White House holding call with senators to drum up bipartisan support for Covid-19 relief package

The call, slated for 3 p.m. EST, is part of the administration’s attempts to build bipartisan support for the $1.9 trillion coronavirus relief package, coined the American Rescue Plan, which Biden has deemed a top legislative priority in the early days of his term. Brian Deese, the director of the White House’s National Economic Council, will host the call with as many as 16 senators — eight Democrats and eight Republicans were invited.

“President Biden and his advisors will continue to engage and consult bipartisan groups of lawmakers, including today, to make the case why urgent action is needed to get relief to hard-hit communities and families and more resources to public health officials so we can ramp up vaccinations,” one White House official told CNN.

CNN has reported that Biden’s stimulus proposal already faces Republican objections, and Senate Democrats have been laying the groundwork to use a rare procedural tactic known as reconciliation to pass major parts of the package if Republicans stall their efforts.

Pressed earlier Sunday on whether the President will hold out for bipartisanship agreement to pass the package amid growing reports of Republican unease, White House chief of staff Ron Klain said the administration does want to see the proposal passed quickly, but that engaging both sides is not the “enemy” of speed.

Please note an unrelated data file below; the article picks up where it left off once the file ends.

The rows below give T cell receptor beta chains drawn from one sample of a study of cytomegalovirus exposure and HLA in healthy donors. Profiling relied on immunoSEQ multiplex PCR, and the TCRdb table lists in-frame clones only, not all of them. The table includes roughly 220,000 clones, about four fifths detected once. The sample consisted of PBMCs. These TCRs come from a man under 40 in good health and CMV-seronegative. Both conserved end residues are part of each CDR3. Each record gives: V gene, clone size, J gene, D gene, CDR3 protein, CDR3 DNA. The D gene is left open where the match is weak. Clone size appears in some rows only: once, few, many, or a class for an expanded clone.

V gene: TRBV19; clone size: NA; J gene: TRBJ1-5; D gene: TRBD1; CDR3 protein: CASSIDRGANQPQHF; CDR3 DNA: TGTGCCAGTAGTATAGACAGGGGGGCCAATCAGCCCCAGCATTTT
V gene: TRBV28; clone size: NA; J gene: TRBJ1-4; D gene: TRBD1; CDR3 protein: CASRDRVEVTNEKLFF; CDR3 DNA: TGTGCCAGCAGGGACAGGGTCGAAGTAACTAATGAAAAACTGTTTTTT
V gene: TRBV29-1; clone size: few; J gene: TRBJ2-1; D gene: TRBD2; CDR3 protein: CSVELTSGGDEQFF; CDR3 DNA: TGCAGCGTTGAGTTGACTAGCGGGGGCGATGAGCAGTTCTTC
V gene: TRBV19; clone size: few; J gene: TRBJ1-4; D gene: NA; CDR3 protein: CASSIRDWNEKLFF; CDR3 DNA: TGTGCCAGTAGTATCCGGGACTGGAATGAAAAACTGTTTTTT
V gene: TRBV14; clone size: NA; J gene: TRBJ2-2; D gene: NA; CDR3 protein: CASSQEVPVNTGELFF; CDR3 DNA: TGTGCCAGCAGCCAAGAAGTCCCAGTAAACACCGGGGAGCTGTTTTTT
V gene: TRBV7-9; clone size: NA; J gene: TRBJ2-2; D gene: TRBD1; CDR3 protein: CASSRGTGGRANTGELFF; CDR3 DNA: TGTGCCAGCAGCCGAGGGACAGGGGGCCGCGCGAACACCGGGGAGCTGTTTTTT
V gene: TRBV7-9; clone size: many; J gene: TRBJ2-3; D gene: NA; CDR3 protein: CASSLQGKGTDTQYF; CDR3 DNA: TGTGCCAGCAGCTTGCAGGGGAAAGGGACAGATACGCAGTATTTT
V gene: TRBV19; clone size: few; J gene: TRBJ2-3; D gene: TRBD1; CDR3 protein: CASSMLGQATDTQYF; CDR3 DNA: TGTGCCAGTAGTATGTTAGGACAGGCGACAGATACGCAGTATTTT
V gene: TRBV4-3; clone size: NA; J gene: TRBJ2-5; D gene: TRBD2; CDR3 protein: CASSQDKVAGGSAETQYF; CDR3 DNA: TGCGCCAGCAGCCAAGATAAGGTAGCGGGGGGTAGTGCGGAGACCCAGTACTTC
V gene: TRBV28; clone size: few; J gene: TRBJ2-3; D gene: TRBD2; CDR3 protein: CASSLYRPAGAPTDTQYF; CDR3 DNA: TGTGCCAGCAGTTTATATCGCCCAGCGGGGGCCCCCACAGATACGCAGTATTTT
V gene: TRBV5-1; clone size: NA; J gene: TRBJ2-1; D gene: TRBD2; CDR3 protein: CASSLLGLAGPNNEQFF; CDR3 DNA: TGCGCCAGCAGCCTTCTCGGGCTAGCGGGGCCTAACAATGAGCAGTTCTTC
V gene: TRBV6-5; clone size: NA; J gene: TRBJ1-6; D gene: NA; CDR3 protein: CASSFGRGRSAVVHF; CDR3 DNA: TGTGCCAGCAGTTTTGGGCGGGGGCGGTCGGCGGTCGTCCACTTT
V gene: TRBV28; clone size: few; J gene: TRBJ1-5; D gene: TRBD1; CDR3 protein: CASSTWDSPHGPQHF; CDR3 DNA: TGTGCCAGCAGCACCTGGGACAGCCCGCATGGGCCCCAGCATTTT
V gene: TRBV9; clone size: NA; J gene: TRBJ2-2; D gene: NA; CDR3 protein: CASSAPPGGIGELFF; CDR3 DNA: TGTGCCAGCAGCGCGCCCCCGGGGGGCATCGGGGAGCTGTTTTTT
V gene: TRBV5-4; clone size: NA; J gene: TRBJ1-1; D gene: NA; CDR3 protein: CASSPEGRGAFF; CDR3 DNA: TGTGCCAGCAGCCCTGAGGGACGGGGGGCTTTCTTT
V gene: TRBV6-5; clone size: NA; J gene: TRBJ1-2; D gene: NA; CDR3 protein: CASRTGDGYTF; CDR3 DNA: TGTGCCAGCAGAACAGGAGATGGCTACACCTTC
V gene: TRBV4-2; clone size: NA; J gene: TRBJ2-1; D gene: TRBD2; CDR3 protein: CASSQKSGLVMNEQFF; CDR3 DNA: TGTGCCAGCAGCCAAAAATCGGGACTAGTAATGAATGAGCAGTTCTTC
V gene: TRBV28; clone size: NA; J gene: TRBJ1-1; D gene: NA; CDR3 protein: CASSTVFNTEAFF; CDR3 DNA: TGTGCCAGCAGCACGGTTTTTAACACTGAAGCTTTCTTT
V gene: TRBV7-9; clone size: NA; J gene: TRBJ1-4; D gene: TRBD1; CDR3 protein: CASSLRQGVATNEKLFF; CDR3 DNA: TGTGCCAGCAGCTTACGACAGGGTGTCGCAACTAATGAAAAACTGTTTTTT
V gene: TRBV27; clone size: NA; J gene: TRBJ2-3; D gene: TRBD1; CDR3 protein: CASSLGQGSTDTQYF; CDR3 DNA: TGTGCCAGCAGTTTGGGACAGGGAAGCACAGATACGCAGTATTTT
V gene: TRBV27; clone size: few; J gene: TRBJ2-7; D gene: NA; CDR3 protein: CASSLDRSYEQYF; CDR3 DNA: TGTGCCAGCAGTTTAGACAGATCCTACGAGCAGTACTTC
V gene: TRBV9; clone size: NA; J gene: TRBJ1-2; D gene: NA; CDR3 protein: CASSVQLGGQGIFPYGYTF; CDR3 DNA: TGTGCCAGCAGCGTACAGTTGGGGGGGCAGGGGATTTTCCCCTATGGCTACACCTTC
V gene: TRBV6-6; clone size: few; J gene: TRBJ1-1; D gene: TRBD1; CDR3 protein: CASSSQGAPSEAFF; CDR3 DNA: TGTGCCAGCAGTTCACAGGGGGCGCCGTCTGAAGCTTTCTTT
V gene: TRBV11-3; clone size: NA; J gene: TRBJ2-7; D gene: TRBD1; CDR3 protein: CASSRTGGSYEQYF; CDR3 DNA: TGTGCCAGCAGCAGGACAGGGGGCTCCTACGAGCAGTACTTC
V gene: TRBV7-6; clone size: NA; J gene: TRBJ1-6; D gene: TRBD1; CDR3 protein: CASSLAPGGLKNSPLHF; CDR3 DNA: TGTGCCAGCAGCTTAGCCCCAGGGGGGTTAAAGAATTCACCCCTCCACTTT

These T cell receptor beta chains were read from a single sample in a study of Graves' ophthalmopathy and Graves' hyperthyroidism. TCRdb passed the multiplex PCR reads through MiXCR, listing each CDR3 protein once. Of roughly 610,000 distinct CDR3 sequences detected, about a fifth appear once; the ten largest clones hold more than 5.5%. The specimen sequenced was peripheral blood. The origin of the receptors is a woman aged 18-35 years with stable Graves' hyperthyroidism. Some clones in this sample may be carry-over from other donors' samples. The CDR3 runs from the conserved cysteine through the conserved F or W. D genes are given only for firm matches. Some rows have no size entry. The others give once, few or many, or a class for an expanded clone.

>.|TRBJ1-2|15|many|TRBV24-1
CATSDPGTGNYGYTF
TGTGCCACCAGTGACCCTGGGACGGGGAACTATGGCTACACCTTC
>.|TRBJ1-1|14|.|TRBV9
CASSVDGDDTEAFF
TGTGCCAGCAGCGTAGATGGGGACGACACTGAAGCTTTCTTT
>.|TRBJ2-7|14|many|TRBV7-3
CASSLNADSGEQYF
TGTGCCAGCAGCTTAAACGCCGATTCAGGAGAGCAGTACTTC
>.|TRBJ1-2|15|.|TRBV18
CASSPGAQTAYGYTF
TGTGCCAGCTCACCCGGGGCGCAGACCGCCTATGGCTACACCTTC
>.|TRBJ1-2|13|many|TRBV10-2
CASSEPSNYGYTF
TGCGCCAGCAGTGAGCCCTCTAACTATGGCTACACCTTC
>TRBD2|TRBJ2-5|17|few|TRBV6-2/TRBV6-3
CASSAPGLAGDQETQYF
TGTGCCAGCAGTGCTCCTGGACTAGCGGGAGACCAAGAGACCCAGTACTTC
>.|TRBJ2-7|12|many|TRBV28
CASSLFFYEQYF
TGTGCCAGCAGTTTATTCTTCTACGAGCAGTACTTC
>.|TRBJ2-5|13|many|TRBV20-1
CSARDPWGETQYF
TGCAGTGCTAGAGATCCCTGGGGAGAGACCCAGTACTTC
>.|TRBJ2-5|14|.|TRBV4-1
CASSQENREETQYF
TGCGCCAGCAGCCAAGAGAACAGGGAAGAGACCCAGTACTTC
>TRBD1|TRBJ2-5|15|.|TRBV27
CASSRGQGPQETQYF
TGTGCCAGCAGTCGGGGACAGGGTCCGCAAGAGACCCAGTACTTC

“We’re reaching out to people,” Klain said. “I don’t think bipartisanship and speed are enemies of one another. The need is urgent.”

Deese told reporters Friday that the goal was to be “reaching out to members of Congress from both parties to make the case for the rescue plan and to engage with them (and) understand their concerns,” a mandate from Biden himself.

Among the Republican senators invited to join the call is Mitt Romney of Utah, who told CNN’s Dana Bash on “State of the Union” earlier Sunday that while he wants to “hear what the White House has to say” on its proposal, he’s worried about the prospect of the US borrowing more money “for things that may not be absolutely necessary.”
White House wants Democrats to be patient on stimulus talks as Biden pushes for bipartisan path, officials say

But the senator noted that “Republicans like me have demonstrated (that) we’re open to compromise” and have “demonstrated a capacity to compromise.”

Responding later on the same program to the Utah senator’s comments, Sen. Bernie Sanders, an independent from Vermont who caucuses with the Democrats, told Bash, “Well, I don’t know what the word compromise means. I know that working families are living today in more economic desperation than since the Great Depression. And if Republicans are willing to work with us to address that crisis, welcome. Let’s do it.”

But Democrats, he said, cannot “wait weeks and weeks and months and months to go forward.” Sanders was not among the senators invited onto the White House call, according to CNN’s tally.

Sanders, the incoming chairman of the Senate Budget Committee, has voiced support for Democrats using reconciliation to pass major parts of the relief package if Republicans stand in the way.

“We’re going to use reconciliation — that is 50 votes in the Senate, plus the vice president — to pass legislation desperately needed by working families in this country right now,” he said, shrugging off the possibility of Republicans not supporting the package.

CNN’s Lauren Fox and Phil Mattingly contributed to this report.

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